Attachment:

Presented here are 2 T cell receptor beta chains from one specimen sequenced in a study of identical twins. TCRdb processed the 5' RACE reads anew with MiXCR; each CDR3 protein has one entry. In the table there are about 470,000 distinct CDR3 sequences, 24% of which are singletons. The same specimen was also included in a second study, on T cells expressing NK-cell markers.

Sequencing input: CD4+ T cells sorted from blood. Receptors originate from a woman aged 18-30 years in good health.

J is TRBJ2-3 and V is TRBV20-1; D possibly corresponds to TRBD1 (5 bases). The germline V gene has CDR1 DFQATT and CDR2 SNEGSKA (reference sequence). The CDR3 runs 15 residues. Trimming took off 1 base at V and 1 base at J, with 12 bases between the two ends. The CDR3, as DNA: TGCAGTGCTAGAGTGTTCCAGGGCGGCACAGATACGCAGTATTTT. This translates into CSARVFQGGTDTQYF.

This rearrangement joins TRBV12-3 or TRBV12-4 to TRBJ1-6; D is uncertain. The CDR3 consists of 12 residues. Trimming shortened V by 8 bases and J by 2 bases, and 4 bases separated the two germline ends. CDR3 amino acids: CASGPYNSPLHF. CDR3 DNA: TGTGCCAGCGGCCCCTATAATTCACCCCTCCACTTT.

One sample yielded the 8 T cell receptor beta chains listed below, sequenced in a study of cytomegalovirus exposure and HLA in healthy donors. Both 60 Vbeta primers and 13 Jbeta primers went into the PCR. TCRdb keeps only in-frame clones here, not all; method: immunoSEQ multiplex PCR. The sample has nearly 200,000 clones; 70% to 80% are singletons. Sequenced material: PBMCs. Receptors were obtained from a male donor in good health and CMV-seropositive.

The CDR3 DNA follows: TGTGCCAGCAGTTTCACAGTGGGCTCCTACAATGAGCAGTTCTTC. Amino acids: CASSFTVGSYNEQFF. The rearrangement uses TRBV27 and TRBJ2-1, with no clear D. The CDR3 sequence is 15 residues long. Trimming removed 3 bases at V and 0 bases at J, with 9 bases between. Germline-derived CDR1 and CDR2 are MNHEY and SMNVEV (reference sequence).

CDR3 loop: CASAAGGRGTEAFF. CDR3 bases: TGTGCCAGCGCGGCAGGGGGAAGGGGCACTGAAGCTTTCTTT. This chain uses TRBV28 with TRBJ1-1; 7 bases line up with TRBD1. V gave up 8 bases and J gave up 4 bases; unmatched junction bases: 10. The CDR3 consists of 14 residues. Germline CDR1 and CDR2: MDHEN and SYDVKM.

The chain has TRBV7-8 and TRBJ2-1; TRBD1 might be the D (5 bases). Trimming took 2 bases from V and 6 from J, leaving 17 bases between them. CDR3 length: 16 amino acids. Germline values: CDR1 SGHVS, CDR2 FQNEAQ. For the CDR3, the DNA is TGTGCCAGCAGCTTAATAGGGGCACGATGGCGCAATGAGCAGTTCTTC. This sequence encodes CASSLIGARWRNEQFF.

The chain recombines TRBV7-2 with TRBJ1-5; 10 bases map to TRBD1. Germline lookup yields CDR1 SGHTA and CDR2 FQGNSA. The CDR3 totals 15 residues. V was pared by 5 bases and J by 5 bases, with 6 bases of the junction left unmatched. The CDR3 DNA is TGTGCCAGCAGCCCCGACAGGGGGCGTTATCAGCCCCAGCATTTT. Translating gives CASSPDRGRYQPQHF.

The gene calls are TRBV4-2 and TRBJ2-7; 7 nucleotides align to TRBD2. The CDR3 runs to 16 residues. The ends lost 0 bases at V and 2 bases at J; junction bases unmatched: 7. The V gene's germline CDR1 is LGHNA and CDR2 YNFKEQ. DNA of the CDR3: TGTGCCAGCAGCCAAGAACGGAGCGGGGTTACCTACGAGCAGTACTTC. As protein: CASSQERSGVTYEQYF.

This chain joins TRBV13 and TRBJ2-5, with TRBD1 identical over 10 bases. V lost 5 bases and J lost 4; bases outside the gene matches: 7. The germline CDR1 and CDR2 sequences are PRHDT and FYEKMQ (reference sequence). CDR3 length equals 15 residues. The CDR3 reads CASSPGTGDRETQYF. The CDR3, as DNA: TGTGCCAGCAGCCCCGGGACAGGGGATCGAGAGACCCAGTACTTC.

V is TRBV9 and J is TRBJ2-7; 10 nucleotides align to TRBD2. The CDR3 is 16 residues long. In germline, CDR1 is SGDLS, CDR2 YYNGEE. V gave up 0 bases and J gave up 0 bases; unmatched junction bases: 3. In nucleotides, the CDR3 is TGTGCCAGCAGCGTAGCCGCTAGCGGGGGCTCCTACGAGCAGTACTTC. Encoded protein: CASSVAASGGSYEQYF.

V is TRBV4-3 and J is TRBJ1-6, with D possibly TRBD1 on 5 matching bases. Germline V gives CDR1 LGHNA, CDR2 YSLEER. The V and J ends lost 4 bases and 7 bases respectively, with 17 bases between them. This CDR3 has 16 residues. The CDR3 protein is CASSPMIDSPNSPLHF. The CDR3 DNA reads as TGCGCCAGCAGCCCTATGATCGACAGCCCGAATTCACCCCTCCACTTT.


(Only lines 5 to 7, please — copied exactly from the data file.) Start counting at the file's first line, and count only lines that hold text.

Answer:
One sample yielded the 8 T cell receptor beta chains listed below, sequenced in a study of cytomegalovirus exposure and HLA in healthy donors. Both 60 Vbeta primers and 13 Jbeta primers went into the PCR. TCRdb keeps only in-frame clones here, not all; method: immunoSEQ multiplex PCR. The sample has nearly 200,000 clones; 70% to 80% are singletons. Sequenced material: PBMCs. Receptors were obtained from a male donor in good health and CMV-seropositive.

The CDR3 DNA follows: TGTGCCAGCAGTTTCACAGTGGGCTCCTACAATGAGCAGTTCTTC. Amino acids: CASSFTVGSYNEQFF. The rearrangement uses TRBV27 and TRBJ2-1, with no clear D. The CDR3 sequence is 15 residues long. Trimming removed 3 bases at V and 0 bases at J, with 9 bases between. Germline-derived CDR1 and CDR2 are MNHEY and SMNVEV (reference sequence).

CDR3 loop: CASAAGGRGTEAFF. CDR3 bases: TGTGCCAGCGCGGCAGGGGGAAGGGGCACTGAAGCTTTCTTT. This chain uses TRBV28 with TRBJ1-1; 7 bases line up with TRBD1. V gave up 8 bases and J gave up 4 bases; unmatched junction bases: 10. The CDR3 consists of 14 residues. Germline CDR1 and CDR2: MDHEN and SYDVKM.